The corner of St. 282 and the north-south running, St. 51 (also known as Pasteur Street) is provocative and has much in common with many other corners and addresses in Phnom Penh’s cityscape. Particularly south of Sihanouk Boulevard, cafes and boutique hotels are being developed at a tizzying pace. You can see and smell the construction everywhere, especially when the warm tropical rain doubles down like today, once before noon and then around 3. For both Khmais and foreigners the drenching rain slows the discuter de accomplishment, what got done, what can be done, what’s to notice? When the rain showers are done, the sun usually breaks through; still, wide mouth puddles of varying depth can halt the day or at least keep it slowed down.

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Ties that Bind — Weighing the Sewol Tragedy

Korean Life   Monday, May 19, 2014 8:45 3 comments!

By Donald Kirk

How much more will we really know about the construction companies that build apartment blocks that look like giant matchboxes from one end of the country to the other? And who knows what goes on in the highway, subway and rail projects that bind Korean cities together in a system that on the surface seems incredibly fast-moving and efficient?

What about the safety of the factories that churn out products competing for markets worldwide? All these activities, to the superficial eye, seem to work well, but do they really?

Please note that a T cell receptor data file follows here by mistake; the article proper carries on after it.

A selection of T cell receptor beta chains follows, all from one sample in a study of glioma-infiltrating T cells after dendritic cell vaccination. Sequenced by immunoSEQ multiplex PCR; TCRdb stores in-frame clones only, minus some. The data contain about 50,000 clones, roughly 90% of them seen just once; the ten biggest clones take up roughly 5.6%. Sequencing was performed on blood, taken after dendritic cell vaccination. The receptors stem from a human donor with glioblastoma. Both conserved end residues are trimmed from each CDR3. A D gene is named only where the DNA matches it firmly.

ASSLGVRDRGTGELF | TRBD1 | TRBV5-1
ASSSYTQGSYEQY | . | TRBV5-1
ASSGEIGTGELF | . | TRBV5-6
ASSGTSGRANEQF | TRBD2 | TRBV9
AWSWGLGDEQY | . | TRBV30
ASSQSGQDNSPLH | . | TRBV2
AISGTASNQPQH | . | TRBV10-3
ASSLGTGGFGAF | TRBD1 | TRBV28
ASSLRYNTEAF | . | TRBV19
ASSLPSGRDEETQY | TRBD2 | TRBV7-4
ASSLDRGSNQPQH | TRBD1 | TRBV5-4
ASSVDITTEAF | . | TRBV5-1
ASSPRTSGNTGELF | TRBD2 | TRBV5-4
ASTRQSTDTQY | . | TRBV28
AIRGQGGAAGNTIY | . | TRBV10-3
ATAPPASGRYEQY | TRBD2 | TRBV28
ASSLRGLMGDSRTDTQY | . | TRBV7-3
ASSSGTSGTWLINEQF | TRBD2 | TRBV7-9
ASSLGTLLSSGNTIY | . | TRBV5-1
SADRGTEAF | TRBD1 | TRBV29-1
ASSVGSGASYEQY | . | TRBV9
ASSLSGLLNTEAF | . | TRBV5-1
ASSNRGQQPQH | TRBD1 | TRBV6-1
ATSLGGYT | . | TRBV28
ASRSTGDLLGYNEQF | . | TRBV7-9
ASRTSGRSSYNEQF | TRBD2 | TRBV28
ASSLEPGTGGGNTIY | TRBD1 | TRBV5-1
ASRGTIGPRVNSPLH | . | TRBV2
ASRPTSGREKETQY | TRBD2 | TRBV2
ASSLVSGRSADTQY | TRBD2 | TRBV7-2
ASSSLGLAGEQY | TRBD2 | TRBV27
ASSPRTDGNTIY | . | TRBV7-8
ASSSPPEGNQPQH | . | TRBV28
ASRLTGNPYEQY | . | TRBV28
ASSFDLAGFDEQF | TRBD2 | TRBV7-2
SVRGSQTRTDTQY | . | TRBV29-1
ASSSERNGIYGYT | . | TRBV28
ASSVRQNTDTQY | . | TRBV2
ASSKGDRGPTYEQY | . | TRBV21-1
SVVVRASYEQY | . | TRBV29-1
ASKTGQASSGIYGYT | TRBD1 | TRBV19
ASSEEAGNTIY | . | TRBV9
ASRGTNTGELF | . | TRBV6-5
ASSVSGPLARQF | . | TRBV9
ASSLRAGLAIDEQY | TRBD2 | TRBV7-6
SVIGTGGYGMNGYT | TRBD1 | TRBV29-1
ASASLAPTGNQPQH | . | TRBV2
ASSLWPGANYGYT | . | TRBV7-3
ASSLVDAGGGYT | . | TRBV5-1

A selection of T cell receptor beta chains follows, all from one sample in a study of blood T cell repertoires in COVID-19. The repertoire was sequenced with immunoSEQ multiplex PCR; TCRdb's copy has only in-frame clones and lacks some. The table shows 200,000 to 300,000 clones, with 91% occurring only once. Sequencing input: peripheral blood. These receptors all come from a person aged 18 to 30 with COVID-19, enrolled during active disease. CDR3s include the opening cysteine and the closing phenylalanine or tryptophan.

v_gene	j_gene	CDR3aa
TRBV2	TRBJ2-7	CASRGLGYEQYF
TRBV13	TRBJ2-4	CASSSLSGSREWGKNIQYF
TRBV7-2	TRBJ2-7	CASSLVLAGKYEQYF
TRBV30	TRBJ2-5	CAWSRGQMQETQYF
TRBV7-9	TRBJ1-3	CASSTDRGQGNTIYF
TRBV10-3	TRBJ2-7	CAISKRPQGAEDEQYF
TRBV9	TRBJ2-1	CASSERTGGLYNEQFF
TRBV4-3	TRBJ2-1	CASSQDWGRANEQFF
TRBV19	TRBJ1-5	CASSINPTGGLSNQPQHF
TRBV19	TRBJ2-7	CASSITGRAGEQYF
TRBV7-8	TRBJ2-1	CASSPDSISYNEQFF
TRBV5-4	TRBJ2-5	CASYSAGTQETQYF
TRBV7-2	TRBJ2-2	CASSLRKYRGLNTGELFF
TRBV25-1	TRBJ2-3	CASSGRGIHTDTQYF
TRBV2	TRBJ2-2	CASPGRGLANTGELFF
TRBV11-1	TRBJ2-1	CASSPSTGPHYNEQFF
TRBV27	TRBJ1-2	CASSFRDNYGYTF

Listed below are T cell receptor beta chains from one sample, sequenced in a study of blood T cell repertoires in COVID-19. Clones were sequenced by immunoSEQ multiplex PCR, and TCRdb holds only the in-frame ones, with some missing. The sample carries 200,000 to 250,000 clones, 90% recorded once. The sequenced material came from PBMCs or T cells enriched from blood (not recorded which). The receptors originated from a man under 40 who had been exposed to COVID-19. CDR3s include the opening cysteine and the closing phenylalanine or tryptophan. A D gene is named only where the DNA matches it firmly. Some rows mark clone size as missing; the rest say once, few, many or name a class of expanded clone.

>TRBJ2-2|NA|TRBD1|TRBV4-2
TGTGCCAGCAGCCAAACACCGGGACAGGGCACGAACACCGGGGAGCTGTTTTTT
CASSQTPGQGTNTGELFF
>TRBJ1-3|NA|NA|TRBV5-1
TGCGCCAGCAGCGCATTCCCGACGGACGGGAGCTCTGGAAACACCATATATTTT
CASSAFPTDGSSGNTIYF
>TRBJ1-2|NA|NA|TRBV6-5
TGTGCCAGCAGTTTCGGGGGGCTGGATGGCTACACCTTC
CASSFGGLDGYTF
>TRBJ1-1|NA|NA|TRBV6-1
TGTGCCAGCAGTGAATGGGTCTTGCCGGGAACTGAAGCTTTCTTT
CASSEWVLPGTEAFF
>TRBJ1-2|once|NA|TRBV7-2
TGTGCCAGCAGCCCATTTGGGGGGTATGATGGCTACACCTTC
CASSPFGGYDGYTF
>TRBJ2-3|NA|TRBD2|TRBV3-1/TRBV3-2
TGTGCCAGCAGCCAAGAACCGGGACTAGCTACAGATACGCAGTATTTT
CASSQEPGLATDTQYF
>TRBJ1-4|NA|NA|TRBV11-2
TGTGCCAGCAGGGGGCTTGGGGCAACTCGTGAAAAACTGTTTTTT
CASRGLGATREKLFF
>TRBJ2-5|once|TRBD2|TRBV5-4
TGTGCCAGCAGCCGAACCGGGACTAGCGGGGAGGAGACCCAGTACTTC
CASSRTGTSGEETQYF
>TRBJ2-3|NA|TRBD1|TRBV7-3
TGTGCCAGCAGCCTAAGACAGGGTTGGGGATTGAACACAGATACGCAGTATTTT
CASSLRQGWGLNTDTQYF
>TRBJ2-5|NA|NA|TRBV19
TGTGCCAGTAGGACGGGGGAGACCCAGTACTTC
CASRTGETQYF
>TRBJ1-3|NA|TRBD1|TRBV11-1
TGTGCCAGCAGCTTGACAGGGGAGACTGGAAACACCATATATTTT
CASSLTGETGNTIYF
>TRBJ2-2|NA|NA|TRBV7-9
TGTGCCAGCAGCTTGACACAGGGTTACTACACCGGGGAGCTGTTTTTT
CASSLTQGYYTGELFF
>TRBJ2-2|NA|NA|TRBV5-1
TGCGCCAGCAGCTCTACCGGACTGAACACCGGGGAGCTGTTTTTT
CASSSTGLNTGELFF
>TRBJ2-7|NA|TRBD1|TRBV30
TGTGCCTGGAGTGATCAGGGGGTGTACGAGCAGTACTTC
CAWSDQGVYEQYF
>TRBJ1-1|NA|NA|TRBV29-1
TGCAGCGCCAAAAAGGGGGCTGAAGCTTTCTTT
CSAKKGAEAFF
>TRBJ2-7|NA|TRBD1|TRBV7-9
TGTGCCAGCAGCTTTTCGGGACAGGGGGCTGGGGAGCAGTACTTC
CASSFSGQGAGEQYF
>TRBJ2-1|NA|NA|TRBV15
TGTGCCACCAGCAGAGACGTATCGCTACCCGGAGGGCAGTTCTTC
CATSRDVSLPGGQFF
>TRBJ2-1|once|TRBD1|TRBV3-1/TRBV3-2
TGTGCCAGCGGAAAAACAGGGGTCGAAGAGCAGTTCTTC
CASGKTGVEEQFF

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Seeing Yellow: The Aftermath of the Sewol and its Political Implications

Korean Life, Politics   Monday, May 19, 2014 8:13 4 comments!

By Jenny Choi
Korea’s doors, fences, car windows, and social media profile pictures are a sea of yellow ribbons right now. In the aftermath of the sinking of the Sewol ferry, yellow ribbons have come to serve as symbols of hope and solidarity for the Korean populace. The unanimous presence of yellow is reminiscent of the yellow hats, fans, and handkerchiefs that took Seoul by storm during the funeral processions of the late former president Roh Moo-hyun, who took his own life during investigations into corruption charges by the administration that succeeded his. It is an understatement to say that Roh’s popularity skyrocketed posthumously; in the public’s growing frustration with the Lee administration that followed, Roh’s liberal politics came to serve as a symbol of what could and should have been.

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Writing from Wreckage: Korean LGBT Literature, Activism and the First Literary Award

From the Scene, Korean Life   Monday, May 19, 2014 6:40 1 comment.

By Finn

When the door to his office wouldn’t budge, Yol sensed something was blocking it. After a call out to his office mates and several shoves, it finally opened a crack. Through it he saw a soju bottle on the floor and several wadded tissues. Then, at the base of the door, the fringe of a purple checked shirt he recognized from the evening before. This couldn’t be happening. “Let it be something in the office that fell to the floor,” he prayed.

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When I’m Forbidden: Ten Shijo by Yook Woo-dang

Fiction/Poetry   Monday, May 19, 2014 6:10

By Yook Woo-dang
Hesitation

Sorrow at loving you when I’m forbidden.
I watch from the offing, a smile on my lips.
It was a cruel heaven that made me a queer.

Queer get-together

A glass of light booze cures a pound of cares.
Cheery conversation sets our woes to flight.
The mirthful night flows with the lilting music.

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Laos’ Plain of Jars: A Forgotten and Neglected Wonder

From the Scene, Travel   Monday, May 19, 2014 6:05 4 comments!

By Rich Luhrs